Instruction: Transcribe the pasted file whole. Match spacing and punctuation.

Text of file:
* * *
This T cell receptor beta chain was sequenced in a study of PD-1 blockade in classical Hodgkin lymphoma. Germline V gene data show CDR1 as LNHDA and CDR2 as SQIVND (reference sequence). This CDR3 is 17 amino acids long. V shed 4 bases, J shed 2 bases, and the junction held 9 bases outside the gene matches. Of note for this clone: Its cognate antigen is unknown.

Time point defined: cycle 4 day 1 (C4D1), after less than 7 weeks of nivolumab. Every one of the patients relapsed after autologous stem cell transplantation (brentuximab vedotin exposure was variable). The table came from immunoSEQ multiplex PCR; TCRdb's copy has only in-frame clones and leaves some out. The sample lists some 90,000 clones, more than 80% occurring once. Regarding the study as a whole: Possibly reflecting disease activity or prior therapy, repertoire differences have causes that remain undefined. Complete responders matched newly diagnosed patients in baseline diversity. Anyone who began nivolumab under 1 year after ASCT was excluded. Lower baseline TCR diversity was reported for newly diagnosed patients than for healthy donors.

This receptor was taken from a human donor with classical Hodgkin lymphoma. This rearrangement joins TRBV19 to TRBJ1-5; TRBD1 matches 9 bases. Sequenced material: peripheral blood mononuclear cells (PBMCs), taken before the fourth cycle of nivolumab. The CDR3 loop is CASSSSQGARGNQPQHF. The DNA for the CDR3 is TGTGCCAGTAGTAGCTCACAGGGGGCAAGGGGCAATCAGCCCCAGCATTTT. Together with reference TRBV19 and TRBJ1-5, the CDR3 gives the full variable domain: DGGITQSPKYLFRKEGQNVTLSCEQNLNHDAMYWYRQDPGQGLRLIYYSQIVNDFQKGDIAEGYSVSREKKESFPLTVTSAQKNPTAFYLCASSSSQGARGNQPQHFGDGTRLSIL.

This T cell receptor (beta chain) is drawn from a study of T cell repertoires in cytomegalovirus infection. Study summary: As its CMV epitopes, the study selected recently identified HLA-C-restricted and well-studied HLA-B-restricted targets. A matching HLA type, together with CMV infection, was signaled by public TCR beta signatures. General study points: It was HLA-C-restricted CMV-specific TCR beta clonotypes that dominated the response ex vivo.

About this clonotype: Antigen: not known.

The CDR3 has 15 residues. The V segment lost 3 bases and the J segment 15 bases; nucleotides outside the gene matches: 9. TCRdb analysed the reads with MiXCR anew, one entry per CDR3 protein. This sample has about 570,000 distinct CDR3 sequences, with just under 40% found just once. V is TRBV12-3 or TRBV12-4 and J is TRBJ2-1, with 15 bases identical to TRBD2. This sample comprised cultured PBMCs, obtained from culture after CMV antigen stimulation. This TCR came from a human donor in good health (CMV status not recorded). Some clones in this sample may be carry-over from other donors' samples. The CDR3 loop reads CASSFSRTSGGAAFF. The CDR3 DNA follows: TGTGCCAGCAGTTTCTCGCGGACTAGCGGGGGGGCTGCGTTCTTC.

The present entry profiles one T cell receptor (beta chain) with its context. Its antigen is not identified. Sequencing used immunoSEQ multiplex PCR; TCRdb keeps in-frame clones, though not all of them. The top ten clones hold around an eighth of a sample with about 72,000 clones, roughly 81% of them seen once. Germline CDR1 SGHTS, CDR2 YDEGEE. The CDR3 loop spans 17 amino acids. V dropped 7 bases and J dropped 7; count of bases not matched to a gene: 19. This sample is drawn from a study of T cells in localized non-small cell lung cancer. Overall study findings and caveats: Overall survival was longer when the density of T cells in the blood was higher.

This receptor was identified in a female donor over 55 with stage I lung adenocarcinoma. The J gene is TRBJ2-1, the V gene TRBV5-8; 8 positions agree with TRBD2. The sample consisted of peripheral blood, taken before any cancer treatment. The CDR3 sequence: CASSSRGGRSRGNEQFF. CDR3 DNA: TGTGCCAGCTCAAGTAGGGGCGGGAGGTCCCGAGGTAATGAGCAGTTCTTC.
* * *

This T cell receptor beta chain was sequenced in a study of PD-1 blockade in classical Hodgkin lymphoma. Germline V gene data show CDR1 as LNHDA and CDR2 as SQIVND (reference sequence). This CDR3 is 17 amino acids long. V shed 4 bases, J shed 2 bases, and the junction held 9 bases outside the gene matches. Of note for this clone: Its cognate antigen is unknown.

Time point defined: cycle 4 day 1 (C4D1), after less than 7 weeks of nivolumab. Every one of the patients relapsed after autologous stem cell transplantation (brentuximab vedotin exposure was variable). The table came from immunoSEQ multiplex PCR; TCRdb's copy has only in-frame clones and leaves some out. The sample lists some 90,000 clones, more than 80% occurring once. Regarding the study as a whole: Possibly reflecting disease activity or prior therapy, repertoire differences have causes that remain undefined. Complete responders matched newly diagnosed patients in baseline diversity. Anyone who began nivolumab under 1 year after ASCT was excluded. Lower baseline TCR diversity was reported for newly diagnosed patients than for healthy donors.

This receptor was taken from a human donor with classical Hodgkin lymphoma. This rearrangement joins TRBV19 to TRBJ1-5; TRBD1 matches 9 bases. Sequenced material: peripheral blood mononuclear cells (PBMCs), taken before the fourth cycle of nivolumab. The CDR3 loop is CASSSSQGARGNQPQHF. The DNA for the CDR3 is TGTGCCAGTAGTAGCTCACAGGGGGCAAGGGGCAATCAGCCCCAGCATTTT. Together with reference TRBV19 and TRBJ1-5, the CDR3 gives the full variable domain: DGGITQSPKYLFRKEGQNVTLSCEQNLNHDAMYWYRQDPGQGLRLIYYSQIVNDFQKGDIAEGYSVSREKKESFPLTVTSAQKNPTAFYLCASSSSQGARGNQPQHFGDGTRLSIL.

This T cell receptor (beta chain) is drawn from a study of T cell repertoires in cytomegalovirus infection. Study summary: As its CMV epitopes, the study selected recently identified HLA-C-restricted and well-studied HLA-B-restricted targets. A matching HLA type, together with CMV infection, was signaled by public TCR beta signatures. General study points: It was HLA-C-restricted CMV-specific TCR beta clonotypes that dominated the response ex vivo.

About this clonotype: Antigen: not known.

The CDR3 has 15 residues. The V segment lost 3 bases and the J segment 15 bases; nucleotides outside the gene matches: 9. TCRdb analysed the reads with MiXCR anew, one entry per CDR3 protein. This sample has about 570,000 distinct CDR3 sequences, with just under 40% found just once. V is TRBV12-3 or TRBV12-4 and J is TRBJ2-1, with 15 bases identical to TRBD2. This sample comprised cultured PBMCs, obtained from culture after CMV antigen stimulation. This TCR came from a human donor in good health (CMV status not recorded). Some clones in this sample may be carry-over from other donors' samples. The CDR3 loop reads CASSFSRTSGGAAFF. The CDR3 DNA follows: TGTGCCAGCAGTTTCTCGCGGACTAGCGGGGGGGCTGCGTTCTTC.

The present entry profiles one T cell receptor (beta chain) with its context. Its antigen is not identified. Sequencing used immunoSEQ multiplex PCR; TCRdb keeps in-frame clones, though not all of them. The top ten clones hold around an eighth of a sample with about 72,000 clones, roughly 81% of them seen once. Germline CDR1 SGHTS, CDR2 YDEGEE. The CDR3 loop spans 17 amino acids. V dropped 7 bases and J dropped 7; count of bases not matched to a gene: 19. This sample is drawn from a study of T cells in localized non-small cell lung cancer. Overall study findings and caveats: Overall survival was longer when the density of T cells in the blood was higher.

This receptor was identified in a female donor over 55 with stage I lung adenocarcinoma. The J gene is TRBJ2-1, the V gene TRBV5-8; 8 positions agree with TRBD2. The sample consisted of peripheral blood, taken before any cancer treatment. The CDR3 sequence: CASSSRGGRSRGNEQFF. CDR3 DNA: TGTGCCAGCTCAAGTAGGGGCGGGAGGTCCCGAGGTAATGAGCAGTTCTTC.